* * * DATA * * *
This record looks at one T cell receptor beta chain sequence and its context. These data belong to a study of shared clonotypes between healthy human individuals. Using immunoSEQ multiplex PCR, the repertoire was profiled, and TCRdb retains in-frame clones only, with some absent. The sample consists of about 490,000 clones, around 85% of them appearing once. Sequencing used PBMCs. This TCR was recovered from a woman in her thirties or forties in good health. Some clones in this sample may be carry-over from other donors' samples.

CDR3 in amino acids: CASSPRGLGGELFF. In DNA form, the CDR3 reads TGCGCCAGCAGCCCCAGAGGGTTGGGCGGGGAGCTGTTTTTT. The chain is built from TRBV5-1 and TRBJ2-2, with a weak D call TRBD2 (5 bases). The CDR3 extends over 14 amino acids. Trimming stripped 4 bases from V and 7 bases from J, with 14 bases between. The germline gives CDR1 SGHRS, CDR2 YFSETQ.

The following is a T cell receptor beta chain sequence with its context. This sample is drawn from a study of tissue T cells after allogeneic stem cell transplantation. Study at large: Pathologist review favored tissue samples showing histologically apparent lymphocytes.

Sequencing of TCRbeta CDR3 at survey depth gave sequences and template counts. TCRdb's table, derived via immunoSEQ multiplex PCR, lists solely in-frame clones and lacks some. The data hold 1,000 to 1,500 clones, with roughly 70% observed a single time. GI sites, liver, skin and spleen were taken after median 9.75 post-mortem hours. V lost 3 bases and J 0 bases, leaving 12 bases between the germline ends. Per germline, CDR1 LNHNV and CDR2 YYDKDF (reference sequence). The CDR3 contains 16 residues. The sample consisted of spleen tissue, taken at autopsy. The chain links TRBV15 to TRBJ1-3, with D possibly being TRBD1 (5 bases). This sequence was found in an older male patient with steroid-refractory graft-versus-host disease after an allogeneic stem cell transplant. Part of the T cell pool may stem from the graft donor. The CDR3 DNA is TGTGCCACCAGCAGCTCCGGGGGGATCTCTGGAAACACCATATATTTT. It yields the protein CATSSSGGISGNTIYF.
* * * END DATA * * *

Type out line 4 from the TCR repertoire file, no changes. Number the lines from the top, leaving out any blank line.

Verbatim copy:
Sequencing of TCRbeta CDR3 at survey depth gave sequences and template counts. TCRdb's table, derived via immunoSEQ multiplex PCR, lists solely in-frame clones and lacks some. The data hold 1,000 to 1,500 clones, with roughly 70% observed a single time. GI sites, liver, skin and spleen were taken after median 9.75 post-mortem hours. V lost 3 bases and J 0 bases, leaving 12 bases between the germline ends. Per germline, CDR1 LNHNV and CDR2 YYDKDF (reference sequence). The CDR3 contains 16 residues. The sample consisted of spleen tissue, taken at autopsy. The chain links TRBV15 to TRBJ1-3, with D possibly being TRBD1 (5 bases). This sequence was found in an older male patient with steroid-refractory graft-versus-host disease after an allogeneic stem cell transplant. Part of the T cell pool may stem from the graft donor. The CDR3 DNA is TGTGCCACCAGCAGCTCCGGGGGGATCTCTGGAAACACCATATATTTT. It yields the protein CATSSSGGISGNTIYF.